The Mario Party series has lost its luster to many veteran gamers well before Mario Party Star Rush. Experimental mechanics (such as the vehicle containing all players introduced in Mario Party 9) alienated many die-hard Mario Party fans. Mario Party 10 made the same mistakes that the previous entry had, making many feel like Nintendo did not understand what their audience wanted.
Handheld entries in the Mario Party series have also seen mixed results. Mario Party DS was great but Mario Party Advanced for GBA and Mario Party: Island Tour for 3DS were underwhelming and disappointing for fans. Luckily, Mario Party Star Rush is a very fun, skill based Mario Party entry, and revives a series which many believe is losing steam.
Mario Party Star Rush modes, besides Rhythm Recital, are all good, with a few being stand-outs. Modes and playable characters are unlocked through a leveling system where players gain EXP by winning and participating in the different modes. This leveling system is paced very well, and will keep players hooked for hours.
Multiplayer is also easily accessible in the game, and it runs well. Only one person needs to own the game in order to play, making it very accommodating for different situations. It is a blast to play with friends, and I would highly recommend you do so.
Mario Party Star Rush contains eight modes. The first is the basic mini-game mode that allows players to pick and choose their favorite minigames to play. It is a staple of any party game and, due to the strong lineup of games here, it is fun to play. While the AI can be dumb on lower difficulty levels, they do present a challenge when set to Very Hard.
Next is most heavily advertised mode: “Toad Scramble.” In this mode, players take control of a Toad, and must navigate to boss spaces on an open map. Players are free to move in any direction after they roll their die, and all players move at the same time. This is a drastic change from past entries in the series, and many worried that this would take out some of the board game feeling out of the experience.
Fortunately, this grid-based system adds a whole new layer of strategy to Mario Party Star Rush. Players must land exactly on a boss space in order to participate in a special mini-game, with the winner receiving two stars. They also need to obtain allies by passing through them on the map. These allies are classic Mario characters that give players special dice and assistance in the boss mini-games. Finally, players also want to try and get coins, as every ten coins one has gives them an extra star at the end of the match.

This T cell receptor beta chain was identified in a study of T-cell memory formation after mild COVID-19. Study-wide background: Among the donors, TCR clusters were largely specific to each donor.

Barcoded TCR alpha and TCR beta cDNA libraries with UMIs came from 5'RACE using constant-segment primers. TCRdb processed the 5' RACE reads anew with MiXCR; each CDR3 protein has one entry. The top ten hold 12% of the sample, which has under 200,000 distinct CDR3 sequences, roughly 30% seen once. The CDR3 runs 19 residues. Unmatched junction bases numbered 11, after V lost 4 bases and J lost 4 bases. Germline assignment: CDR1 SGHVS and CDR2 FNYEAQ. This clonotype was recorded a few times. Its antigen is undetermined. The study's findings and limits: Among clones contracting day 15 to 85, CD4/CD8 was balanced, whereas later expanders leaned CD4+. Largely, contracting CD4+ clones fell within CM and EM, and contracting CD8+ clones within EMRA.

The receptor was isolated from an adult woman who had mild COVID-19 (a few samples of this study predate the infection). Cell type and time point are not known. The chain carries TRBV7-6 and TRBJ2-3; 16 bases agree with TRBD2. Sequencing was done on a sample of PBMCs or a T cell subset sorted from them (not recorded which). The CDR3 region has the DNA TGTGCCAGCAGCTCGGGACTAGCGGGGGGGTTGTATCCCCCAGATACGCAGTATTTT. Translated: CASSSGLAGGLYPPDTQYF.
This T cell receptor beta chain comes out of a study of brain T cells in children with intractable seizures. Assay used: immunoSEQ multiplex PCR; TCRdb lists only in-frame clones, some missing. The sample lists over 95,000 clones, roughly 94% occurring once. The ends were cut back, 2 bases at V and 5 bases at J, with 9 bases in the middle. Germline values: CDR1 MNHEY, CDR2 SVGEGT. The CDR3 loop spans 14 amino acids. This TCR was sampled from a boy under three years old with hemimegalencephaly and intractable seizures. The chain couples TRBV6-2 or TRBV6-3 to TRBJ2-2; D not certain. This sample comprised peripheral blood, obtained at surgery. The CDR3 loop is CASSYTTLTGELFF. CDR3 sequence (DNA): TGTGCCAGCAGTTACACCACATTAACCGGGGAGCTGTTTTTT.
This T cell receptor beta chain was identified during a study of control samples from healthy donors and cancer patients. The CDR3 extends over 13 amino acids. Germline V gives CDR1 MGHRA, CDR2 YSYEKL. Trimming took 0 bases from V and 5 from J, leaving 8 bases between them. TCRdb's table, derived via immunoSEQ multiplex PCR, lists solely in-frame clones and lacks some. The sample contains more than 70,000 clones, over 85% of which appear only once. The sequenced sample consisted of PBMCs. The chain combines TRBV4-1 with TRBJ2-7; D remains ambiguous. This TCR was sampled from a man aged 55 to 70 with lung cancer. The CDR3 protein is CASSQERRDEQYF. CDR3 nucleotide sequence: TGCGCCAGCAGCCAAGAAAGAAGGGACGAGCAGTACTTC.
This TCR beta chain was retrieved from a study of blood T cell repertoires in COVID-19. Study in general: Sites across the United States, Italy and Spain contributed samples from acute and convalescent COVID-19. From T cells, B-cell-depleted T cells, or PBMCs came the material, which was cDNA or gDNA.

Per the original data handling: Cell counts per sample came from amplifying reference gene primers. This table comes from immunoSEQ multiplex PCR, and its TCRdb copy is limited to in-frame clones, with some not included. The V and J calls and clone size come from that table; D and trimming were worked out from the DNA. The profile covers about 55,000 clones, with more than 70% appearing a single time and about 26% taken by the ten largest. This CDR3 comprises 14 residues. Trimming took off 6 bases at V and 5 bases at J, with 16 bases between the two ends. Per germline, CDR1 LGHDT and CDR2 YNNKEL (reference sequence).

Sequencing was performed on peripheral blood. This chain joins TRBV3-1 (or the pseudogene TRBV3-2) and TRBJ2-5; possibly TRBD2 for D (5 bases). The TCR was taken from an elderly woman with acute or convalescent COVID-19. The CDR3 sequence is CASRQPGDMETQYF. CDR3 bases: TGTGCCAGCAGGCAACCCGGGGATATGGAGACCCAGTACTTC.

Bonus coins are given out after all five bosses are defeated, with the player who has the most stars after the final tally being the winner. I had a lot of fun with this mode, given that it was the most dynamic mode in a Mario Party game. More importantly, it constantly keeps players on their toes and anticipating what comes next. The only problem with this mode is that the boss mini-games do start to get repetitive in long sessions of playtime, but that could have been relieved by either adding more bosses or giving the bosses that are already there a few different mini-games.
This mode actually takes strategic planning and skill in order to be successful, which is something that can’t really be said for Mario Party 9 and 10 with their vehicle mechanic. Nintendo has said many times that they thought that there was too much wait time in older Mario Party games, and this set-up solves that issue without causing any problems. This mode has a lot of potential, and I hope to see this kind of mode come back in the next big console Mario Party for the Nintendo Switch.
Those looking for a more linear, but still skill-based mode will enjoy “Coinathlon.” In this mode, players take part in a set of three coin collecting mini-games which change every time the mode is played, and move forward one space for every coin they collect. The first character to finish three laps wins. Coinathlon is a very fast paced mode that really allows players to channel their Mario Party skills and attempt to beat the competition.